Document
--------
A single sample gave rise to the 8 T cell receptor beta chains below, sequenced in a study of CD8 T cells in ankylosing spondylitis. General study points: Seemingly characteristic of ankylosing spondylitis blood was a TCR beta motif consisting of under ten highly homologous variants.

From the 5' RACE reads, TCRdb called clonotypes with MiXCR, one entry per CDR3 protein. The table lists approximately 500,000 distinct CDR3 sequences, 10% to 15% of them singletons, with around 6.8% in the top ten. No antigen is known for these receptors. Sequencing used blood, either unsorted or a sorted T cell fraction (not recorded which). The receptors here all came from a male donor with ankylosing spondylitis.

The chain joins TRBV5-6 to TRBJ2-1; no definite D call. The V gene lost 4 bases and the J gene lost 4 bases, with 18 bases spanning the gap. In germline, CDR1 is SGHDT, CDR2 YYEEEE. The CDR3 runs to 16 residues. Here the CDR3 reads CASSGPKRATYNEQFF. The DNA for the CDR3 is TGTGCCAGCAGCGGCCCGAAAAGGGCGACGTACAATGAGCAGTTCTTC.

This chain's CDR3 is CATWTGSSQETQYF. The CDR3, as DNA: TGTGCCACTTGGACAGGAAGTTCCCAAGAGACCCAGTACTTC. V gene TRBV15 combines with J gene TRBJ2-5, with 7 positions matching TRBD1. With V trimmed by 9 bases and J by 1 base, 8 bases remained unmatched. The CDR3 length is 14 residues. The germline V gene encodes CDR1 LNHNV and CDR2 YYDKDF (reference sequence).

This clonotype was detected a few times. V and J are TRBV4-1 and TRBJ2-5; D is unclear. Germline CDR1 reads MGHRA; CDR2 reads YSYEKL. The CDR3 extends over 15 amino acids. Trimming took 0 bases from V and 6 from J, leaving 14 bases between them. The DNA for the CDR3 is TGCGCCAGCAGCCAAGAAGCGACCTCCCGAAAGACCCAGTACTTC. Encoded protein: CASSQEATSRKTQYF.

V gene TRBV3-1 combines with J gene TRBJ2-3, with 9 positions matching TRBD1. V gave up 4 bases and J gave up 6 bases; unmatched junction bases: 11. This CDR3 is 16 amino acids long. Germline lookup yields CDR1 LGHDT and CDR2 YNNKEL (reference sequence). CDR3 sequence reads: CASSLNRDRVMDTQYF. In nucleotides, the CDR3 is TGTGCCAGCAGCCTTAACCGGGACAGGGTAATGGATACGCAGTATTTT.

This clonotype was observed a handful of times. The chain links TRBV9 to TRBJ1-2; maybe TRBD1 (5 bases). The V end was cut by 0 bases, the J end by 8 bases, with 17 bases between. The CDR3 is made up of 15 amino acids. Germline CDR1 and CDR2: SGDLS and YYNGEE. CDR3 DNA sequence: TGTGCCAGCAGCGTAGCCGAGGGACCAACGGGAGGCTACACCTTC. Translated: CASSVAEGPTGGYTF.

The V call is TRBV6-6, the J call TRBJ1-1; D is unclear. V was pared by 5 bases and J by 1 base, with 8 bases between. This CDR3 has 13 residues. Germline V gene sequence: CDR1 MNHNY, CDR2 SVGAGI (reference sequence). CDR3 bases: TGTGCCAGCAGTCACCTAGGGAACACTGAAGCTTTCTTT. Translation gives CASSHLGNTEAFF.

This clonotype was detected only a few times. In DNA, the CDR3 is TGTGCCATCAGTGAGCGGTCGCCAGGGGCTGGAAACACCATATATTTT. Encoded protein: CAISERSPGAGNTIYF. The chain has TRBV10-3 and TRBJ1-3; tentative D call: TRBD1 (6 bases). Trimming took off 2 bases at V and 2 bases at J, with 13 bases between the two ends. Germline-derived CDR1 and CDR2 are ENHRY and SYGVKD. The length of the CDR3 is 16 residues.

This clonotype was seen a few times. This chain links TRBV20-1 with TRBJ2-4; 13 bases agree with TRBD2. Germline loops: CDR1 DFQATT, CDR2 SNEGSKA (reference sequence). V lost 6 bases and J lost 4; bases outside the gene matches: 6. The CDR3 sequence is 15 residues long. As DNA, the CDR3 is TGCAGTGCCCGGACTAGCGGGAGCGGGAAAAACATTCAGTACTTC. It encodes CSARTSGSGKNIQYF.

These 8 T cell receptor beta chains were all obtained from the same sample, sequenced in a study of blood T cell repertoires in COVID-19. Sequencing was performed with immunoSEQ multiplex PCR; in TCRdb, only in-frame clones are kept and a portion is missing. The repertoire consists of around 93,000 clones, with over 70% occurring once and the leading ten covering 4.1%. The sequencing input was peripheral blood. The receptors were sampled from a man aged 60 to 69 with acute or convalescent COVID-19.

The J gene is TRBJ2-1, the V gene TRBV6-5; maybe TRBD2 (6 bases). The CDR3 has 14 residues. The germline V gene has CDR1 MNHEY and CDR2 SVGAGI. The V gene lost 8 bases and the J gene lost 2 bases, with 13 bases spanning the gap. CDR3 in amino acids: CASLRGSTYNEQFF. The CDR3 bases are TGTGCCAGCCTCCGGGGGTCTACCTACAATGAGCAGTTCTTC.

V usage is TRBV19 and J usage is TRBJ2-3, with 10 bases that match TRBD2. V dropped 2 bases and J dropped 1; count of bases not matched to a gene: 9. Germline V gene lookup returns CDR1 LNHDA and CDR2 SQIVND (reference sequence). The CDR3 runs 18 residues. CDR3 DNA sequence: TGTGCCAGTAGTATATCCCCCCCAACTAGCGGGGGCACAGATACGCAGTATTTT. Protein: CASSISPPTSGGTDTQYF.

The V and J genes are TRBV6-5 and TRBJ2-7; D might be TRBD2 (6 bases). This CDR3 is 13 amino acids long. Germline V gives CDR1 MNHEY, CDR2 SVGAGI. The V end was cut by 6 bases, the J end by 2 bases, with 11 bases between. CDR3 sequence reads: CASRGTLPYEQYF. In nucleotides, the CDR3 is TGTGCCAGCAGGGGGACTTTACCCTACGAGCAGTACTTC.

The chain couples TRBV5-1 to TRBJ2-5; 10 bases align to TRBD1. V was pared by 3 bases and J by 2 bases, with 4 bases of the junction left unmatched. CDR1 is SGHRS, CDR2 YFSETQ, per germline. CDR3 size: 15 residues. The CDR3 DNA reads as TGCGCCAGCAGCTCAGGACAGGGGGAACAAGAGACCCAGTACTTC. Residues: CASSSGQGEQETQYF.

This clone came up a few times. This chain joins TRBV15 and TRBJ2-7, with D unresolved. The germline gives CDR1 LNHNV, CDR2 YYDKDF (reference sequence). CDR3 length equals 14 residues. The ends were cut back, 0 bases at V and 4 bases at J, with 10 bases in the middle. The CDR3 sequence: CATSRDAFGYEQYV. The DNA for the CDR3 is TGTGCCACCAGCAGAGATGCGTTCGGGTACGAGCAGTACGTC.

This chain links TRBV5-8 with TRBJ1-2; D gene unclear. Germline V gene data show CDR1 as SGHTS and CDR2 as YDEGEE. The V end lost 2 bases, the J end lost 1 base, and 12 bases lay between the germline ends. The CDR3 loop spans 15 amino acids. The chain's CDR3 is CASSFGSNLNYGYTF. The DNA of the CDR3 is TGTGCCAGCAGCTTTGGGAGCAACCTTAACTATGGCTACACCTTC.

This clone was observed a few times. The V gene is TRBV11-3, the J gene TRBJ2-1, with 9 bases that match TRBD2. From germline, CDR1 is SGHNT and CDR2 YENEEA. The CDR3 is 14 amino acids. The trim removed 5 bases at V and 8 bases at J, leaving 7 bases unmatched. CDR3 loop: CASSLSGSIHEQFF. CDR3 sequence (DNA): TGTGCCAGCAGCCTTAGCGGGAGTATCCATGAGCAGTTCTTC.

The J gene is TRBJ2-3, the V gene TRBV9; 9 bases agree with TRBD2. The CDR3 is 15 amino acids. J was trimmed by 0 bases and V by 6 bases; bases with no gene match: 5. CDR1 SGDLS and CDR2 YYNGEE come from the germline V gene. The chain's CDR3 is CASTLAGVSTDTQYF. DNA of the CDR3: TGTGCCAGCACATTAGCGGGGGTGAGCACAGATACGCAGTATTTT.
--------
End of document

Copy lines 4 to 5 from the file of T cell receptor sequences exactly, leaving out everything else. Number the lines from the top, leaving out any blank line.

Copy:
This chain's CDR3 is CATWTGSSQETQYF. The CDR3, as DNA: TGTGCCACTTGGACAGGAAGTTCCCAAGAGACCCAGTACTTC. V gene TRBV15 combines with J gene TRBJ2-5, with 7 positions matching TRBD1. With V trimmed by 9 bases and J by 1 base, 8 bases remained unmatched. The CDR3 length is 14 residues. The germline V gene encodes CDR1 LNHNV and CDR2 YYDKDF (reference sequence).

This clonotype was detected a few times. V and J are TRBV4-1 and TRBJ2-5; D is unclear. Germline CDR1 reads MGHRA; CDR2 reads YSYEKL. The CDR3 extends over 15 amino acids. Trimming took 0 bases from V and 6 from J, leaving 14 bases between them. The DNA for the CDR3 is TGCGCCAGCAGCCAAGAAGCGACCTCCCGAAAGACCCAGTACTTC. Encoded protein: CASSQEATSRKTQYF.